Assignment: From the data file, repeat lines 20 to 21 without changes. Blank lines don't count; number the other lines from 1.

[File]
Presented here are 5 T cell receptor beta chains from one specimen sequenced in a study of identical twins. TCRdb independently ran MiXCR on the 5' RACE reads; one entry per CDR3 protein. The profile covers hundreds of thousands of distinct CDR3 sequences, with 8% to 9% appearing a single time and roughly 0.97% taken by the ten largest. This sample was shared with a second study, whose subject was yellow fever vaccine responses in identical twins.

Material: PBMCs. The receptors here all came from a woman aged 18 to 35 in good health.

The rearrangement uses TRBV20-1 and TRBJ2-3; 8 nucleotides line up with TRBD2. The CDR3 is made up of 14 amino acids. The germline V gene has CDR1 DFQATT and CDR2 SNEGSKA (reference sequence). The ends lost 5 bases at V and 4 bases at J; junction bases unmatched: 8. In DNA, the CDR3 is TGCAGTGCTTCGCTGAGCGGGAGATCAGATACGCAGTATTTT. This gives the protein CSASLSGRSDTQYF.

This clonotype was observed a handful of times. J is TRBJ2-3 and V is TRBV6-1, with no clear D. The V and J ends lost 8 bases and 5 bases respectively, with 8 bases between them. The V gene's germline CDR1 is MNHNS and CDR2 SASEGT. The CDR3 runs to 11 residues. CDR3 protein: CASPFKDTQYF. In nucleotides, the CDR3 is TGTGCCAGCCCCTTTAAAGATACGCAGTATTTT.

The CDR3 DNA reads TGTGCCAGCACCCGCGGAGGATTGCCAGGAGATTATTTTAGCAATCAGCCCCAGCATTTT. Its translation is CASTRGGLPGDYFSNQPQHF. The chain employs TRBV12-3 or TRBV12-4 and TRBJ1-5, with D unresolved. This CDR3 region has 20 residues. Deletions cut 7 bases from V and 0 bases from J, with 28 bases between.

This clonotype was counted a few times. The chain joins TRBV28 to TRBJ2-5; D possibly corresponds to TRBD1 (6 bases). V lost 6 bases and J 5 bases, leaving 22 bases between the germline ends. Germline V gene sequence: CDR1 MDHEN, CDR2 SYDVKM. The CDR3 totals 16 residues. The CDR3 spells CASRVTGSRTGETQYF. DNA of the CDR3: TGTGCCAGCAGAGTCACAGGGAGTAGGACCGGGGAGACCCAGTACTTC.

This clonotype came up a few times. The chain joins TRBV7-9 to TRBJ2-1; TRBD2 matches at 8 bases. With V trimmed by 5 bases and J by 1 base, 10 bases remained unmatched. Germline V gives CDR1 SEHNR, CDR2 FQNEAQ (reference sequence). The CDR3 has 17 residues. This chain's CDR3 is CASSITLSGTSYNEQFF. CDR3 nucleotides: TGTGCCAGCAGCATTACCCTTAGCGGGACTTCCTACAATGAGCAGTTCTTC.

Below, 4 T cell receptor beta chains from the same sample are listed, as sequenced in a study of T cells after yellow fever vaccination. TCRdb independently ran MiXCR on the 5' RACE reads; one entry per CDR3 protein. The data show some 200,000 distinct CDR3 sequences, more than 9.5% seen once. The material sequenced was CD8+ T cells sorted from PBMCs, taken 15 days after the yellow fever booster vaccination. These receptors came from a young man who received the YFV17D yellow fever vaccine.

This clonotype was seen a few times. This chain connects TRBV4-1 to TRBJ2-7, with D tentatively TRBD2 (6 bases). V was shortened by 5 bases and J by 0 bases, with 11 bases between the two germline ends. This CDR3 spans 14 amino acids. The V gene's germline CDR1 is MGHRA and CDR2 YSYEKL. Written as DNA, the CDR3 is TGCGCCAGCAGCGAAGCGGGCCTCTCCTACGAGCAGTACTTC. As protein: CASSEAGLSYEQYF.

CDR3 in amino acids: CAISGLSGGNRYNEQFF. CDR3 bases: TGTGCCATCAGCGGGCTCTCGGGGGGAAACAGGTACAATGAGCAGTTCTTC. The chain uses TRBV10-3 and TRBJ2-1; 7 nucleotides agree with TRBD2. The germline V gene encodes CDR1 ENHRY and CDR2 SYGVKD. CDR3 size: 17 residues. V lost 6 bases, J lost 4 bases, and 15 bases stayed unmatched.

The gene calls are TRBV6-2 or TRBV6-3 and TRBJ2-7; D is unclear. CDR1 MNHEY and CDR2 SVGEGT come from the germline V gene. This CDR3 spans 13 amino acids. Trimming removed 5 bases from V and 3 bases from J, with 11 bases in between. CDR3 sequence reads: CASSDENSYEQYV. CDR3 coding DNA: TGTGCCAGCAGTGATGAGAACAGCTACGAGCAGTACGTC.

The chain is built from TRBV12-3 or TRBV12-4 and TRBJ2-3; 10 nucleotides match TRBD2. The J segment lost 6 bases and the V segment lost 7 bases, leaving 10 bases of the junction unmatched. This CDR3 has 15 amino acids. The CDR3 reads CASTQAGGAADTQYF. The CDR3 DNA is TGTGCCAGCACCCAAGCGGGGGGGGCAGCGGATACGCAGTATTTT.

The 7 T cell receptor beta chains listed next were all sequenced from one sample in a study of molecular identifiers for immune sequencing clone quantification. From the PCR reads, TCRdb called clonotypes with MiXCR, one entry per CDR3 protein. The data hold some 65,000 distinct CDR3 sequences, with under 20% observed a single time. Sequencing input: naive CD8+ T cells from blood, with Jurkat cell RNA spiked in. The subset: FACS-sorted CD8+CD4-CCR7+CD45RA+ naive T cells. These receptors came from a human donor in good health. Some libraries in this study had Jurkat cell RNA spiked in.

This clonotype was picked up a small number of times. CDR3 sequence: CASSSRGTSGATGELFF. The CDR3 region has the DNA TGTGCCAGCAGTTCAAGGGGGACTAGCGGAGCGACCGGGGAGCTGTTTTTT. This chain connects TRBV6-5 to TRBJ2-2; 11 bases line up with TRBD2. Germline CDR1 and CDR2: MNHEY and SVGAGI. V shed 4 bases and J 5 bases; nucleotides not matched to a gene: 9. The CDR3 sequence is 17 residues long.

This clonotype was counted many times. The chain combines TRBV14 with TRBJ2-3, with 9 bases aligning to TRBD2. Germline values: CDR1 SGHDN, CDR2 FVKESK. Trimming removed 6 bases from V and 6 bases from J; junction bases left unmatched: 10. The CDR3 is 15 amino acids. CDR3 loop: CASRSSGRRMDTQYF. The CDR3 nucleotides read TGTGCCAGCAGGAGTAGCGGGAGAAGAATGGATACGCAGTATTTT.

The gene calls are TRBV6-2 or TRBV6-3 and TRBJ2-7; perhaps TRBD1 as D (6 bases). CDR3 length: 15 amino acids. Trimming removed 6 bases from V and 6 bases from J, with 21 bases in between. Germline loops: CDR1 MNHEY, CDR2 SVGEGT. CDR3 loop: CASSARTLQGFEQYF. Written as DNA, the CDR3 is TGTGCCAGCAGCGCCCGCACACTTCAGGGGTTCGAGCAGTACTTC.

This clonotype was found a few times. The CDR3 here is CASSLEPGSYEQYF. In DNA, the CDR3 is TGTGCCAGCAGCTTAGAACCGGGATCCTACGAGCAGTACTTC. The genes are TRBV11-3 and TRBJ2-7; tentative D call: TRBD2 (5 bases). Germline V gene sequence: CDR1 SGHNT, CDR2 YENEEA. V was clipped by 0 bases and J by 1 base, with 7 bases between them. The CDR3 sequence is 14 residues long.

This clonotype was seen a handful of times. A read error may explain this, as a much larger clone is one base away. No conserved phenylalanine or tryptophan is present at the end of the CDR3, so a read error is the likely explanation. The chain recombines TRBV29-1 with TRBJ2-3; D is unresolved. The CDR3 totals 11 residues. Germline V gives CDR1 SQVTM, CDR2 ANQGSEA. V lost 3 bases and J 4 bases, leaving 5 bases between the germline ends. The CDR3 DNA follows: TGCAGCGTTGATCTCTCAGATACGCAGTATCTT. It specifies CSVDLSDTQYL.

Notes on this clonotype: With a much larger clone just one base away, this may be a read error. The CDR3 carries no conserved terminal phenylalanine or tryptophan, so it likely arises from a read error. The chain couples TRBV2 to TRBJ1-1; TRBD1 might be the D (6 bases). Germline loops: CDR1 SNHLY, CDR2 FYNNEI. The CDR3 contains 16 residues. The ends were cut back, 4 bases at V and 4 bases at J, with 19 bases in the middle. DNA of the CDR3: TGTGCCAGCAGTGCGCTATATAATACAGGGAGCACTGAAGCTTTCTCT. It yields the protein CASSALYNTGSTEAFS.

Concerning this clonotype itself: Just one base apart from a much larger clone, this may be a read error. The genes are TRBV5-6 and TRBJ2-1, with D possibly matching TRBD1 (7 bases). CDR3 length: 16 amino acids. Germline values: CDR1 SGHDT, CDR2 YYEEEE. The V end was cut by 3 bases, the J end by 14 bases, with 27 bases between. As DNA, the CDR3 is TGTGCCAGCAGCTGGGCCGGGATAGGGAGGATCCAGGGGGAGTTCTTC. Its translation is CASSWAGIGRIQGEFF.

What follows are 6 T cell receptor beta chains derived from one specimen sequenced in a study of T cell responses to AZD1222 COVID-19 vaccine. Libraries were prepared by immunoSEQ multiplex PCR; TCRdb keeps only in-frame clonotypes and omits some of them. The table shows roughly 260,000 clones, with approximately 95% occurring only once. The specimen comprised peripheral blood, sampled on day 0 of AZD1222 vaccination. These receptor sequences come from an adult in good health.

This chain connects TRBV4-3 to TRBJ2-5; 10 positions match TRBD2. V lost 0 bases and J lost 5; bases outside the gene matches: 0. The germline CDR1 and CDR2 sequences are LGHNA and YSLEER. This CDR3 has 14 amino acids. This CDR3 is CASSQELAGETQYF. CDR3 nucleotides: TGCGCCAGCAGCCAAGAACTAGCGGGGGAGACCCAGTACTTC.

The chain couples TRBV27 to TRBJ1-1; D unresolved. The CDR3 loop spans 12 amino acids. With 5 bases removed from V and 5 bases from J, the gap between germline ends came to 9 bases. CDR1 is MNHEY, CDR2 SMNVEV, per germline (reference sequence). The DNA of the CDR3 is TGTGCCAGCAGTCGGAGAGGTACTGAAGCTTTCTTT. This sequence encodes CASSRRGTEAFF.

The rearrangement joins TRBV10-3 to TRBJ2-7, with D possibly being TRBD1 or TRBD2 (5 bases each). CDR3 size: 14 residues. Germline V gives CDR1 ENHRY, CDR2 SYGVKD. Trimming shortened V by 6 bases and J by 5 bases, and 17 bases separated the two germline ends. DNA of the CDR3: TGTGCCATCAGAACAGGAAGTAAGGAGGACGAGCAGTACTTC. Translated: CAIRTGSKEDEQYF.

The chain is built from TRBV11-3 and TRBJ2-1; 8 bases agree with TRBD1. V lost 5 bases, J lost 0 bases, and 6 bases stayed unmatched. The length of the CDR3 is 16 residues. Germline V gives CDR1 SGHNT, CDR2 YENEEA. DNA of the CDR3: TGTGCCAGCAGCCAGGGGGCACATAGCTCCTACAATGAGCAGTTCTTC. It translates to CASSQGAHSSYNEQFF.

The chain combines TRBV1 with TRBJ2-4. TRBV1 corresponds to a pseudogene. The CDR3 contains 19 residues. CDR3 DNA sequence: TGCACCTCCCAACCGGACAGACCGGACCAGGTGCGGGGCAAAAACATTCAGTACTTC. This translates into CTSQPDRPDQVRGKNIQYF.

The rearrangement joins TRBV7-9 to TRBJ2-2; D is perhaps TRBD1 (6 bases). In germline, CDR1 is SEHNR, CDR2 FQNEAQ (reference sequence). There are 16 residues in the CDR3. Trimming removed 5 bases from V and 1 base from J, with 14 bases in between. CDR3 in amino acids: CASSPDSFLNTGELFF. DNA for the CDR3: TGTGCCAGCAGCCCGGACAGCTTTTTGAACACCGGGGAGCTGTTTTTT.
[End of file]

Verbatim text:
Concerning this clonotype itself: Just one base apart from a much larger clone, this may be a read error. The genes are TRBV5-6 and TRBJ2-1, with D possibly matching TRBD1 (7 bases). CDR3 length: 16 amino acids. Germline values: CDR1 SGHDT, CDR2 YYEEEE. The V end was cut by 3 bases, the J end by 14 bases, with 27 bases between. As DNA, the CDR3 is TGTGCCAGCAGCTGGGCCGGGATAGGGAGGATCCAGGGGGAGTTCTTC. Its translation is CASSWAGIGRIQGEFF.

What follows are 6 T cell receptor beta chains derived from one specimen sequenced in a study of T cell responses to AZD1222 COVID-19 vaccine. Libraries were prepared by immunoSEQ multiplex PCR; TCRdb keeps only in-frame clonotypes and omits some of them. The table shows roughly 260,000 clones, with approximately 95% occurring only once. The specimen comprised peripheral blood, sampled on day 0 of AZD1222 vaccination. These receptor sequences come from an adult in good health.